Religious Decline in Small-Town Rural Ontario Churches: Effects on Levels of Social Capital and Subsequent Innovative Responses

in Ecclesial Practices
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The qualitative data in this article highlights the dynamics of religious change and decline in small town rural churches, reflecting larger trends throughout North America and Europe.1 It questions the consequences of religious decline, particularly regarding reduced levels of volunteerism2 and community social capital.3 This article posits that the decline in institutionalized religion has already had negative effects within small-town rural Ontario communities, specifically the loss of leadership to sustain numerous enterprises that traditionally serve members beyond the church alongside decreased support in various volunteer sectors that also provide a range of services, activities, and programs to the larger community. Following an analysis of the challenges facing churches in a cluster of small rural communities within the Haliburton Highlands, the paper details responses developed by local churches and ministers to continue to meet community needs and maintain their strong presence and high levels of social capital in these non-religious locales.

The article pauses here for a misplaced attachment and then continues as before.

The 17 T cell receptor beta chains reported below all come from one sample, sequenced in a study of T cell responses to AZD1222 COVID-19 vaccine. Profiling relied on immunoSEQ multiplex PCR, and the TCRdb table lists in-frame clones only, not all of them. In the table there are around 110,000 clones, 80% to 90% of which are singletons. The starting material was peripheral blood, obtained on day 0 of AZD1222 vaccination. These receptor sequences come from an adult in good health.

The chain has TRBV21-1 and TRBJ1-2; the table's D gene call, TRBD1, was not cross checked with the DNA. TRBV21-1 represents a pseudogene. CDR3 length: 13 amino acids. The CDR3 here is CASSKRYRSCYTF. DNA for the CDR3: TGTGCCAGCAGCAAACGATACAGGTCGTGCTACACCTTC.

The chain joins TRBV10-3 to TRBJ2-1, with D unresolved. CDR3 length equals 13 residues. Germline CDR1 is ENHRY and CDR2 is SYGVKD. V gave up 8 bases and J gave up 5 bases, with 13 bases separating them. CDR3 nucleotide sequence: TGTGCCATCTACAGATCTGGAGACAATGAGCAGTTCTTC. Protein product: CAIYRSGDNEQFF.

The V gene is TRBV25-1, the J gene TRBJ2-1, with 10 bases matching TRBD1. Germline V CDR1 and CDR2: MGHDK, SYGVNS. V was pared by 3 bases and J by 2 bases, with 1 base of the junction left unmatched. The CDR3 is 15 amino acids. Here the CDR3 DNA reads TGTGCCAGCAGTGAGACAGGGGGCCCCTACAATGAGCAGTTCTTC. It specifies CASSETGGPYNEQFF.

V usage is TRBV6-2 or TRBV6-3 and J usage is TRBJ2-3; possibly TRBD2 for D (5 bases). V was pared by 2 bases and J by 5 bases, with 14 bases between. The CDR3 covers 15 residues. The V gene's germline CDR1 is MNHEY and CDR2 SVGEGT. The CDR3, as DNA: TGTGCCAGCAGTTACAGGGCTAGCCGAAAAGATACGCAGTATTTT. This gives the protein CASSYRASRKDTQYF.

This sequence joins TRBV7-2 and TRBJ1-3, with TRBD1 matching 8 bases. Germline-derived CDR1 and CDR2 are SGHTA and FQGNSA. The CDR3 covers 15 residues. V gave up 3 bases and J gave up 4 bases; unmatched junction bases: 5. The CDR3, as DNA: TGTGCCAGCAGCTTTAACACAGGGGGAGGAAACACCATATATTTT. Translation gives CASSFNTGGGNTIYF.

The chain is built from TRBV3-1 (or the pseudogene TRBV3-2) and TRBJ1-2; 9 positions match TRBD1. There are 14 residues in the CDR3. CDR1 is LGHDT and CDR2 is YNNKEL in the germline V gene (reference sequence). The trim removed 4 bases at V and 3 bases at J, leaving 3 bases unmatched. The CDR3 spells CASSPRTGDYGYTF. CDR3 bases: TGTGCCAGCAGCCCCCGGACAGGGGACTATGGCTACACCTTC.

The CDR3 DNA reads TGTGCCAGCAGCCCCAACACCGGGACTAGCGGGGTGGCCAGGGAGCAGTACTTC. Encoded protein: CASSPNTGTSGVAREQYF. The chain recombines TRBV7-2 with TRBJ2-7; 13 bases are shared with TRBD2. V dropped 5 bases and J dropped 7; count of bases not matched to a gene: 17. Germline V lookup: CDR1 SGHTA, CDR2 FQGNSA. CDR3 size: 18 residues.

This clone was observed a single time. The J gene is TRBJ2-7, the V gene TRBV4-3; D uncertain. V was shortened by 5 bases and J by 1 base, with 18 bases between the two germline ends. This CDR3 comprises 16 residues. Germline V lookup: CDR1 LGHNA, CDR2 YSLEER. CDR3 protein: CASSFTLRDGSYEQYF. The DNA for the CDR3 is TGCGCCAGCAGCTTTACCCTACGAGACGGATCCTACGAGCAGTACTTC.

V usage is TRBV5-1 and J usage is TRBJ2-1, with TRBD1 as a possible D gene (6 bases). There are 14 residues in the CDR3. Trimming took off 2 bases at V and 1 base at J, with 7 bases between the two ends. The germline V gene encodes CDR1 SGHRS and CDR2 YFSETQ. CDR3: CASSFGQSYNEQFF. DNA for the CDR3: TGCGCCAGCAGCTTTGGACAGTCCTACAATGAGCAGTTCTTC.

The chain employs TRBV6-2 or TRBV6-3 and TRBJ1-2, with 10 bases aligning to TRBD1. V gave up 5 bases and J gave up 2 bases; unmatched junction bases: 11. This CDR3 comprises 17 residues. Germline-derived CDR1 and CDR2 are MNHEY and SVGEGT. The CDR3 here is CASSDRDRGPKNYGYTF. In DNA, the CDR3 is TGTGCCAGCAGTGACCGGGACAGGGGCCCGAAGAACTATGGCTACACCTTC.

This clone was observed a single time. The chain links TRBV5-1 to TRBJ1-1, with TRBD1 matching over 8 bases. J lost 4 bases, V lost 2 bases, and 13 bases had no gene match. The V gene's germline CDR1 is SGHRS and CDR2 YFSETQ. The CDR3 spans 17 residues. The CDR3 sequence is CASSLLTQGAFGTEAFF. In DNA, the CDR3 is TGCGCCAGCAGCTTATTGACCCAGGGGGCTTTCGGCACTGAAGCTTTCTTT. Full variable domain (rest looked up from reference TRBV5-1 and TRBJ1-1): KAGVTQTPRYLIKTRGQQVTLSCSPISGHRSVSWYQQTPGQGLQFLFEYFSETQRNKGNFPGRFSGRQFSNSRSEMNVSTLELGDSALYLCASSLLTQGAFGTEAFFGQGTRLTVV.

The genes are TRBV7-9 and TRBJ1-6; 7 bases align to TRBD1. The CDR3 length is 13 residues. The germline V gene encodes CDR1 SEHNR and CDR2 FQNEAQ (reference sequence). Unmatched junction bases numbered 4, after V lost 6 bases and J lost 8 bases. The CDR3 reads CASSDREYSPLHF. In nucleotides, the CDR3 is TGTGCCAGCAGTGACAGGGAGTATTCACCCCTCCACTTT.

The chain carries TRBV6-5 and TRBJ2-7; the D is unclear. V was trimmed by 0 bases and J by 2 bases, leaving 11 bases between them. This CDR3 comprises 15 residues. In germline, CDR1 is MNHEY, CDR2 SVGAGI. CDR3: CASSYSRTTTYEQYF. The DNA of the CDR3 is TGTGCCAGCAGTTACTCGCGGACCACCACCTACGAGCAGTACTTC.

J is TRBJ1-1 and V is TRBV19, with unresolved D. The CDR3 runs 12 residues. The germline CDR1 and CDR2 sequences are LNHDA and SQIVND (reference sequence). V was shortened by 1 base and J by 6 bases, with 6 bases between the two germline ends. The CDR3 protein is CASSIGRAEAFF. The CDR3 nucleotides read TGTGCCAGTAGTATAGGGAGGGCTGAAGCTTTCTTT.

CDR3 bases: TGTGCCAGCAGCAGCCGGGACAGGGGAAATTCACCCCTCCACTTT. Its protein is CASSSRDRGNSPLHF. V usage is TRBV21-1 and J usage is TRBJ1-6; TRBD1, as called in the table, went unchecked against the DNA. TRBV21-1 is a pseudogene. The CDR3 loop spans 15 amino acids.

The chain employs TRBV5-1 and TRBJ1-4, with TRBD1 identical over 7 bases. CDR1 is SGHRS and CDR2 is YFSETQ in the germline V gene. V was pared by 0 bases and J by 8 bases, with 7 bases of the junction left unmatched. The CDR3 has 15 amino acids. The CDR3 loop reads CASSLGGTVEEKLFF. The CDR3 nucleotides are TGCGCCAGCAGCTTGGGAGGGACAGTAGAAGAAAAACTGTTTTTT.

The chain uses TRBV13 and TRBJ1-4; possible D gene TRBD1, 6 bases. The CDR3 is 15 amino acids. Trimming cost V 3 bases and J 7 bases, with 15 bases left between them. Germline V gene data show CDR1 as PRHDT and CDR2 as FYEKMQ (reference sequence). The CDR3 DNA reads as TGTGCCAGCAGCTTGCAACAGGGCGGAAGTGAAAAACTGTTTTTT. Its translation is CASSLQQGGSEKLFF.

Ecclesial Practices

Journal of Ecclesiology and Ethnography

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References

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